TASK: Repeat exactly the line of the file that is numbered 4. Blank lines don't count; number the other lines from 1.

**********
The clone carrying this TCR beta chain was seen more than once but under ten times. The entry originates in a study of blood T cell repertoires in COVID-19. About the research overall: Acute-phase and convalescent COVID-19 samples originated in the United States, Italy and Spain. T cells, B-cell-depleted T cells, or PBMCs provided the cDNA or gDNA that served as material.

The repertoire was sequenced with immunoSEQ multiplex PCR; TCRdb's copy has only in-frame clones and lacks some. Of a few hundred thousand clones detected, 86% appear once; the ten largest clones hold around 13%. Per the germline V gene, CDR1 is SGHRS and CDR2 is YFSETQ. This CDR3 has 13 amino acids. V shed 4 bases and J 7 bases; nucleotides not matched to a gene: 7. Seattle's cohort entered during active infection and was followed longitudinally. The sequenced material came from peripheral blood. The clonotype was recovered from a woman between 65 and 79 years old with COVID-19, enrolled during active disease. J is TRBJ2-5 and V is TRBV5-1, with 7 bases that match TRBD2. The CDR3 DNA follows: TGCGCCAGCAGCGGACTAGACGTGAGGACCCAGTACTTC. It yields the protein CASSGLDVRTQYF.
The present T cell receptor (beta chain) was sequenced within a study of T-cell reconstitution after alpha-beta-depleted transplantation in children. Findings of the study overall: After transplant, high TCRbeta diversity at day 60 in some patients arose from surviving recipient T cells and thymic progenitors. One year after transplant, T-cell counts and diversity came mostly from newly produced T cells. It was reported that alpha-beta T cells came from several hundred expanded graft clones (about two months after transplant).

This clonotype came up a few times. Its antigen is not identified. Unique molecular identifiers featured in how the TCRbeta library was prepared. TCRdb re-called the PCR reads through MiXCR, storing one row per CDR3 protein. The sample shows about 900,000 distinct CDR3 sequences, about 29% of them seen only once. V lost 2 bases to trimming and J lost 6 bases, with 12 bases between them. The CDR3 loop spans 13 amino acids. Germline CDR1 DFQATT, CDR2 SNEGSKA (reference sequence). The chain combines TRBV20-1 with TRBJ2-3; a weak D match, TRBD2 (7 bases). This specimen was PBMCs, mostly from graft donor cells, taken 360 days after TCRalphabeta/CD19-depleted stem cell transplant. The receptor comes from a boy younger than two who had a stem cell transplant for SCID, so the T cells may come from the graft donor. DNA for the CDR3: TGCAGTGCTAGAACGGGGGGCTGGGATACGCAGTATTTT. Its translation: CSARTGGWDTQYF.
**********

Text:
This clonotype came up a few times. Its antigen is not identified. Unique molecular identifiers featured in how the TCRbeta library was prepared. TCRdb re-called the PCR reads through MiXCR, storing one row per CDR3 protein. The sample shows about 900,000 distinct CDR3 sequences, about 29% of them seen only once. V lost 2 bases to trimming and J lost 6 bases, with 12 bases between them. The CDR3 loop spans 13 amino acids. Germline CDR1 DFQATT, CDR2 SNEGSKA (reference sequence). The chain combines TRBV20-1 with TRBJ2-3; a weak D match, TRBD2 (7 bases). This specimen was PBMCs, mostly from graft donor cells, taken 360 days after TCRalphabeta/CD19-depleted stem cell transplant. The receptor comes from a boy younger than two who had a stem cell transplant for SCID, so the T cells may come from the graft donor. DNA for the CDR3: TGCAGTGCTAGAACGGGGGGCTGGGATACGCAGTATTTT. Its translation: CSARTGGWDTQYF.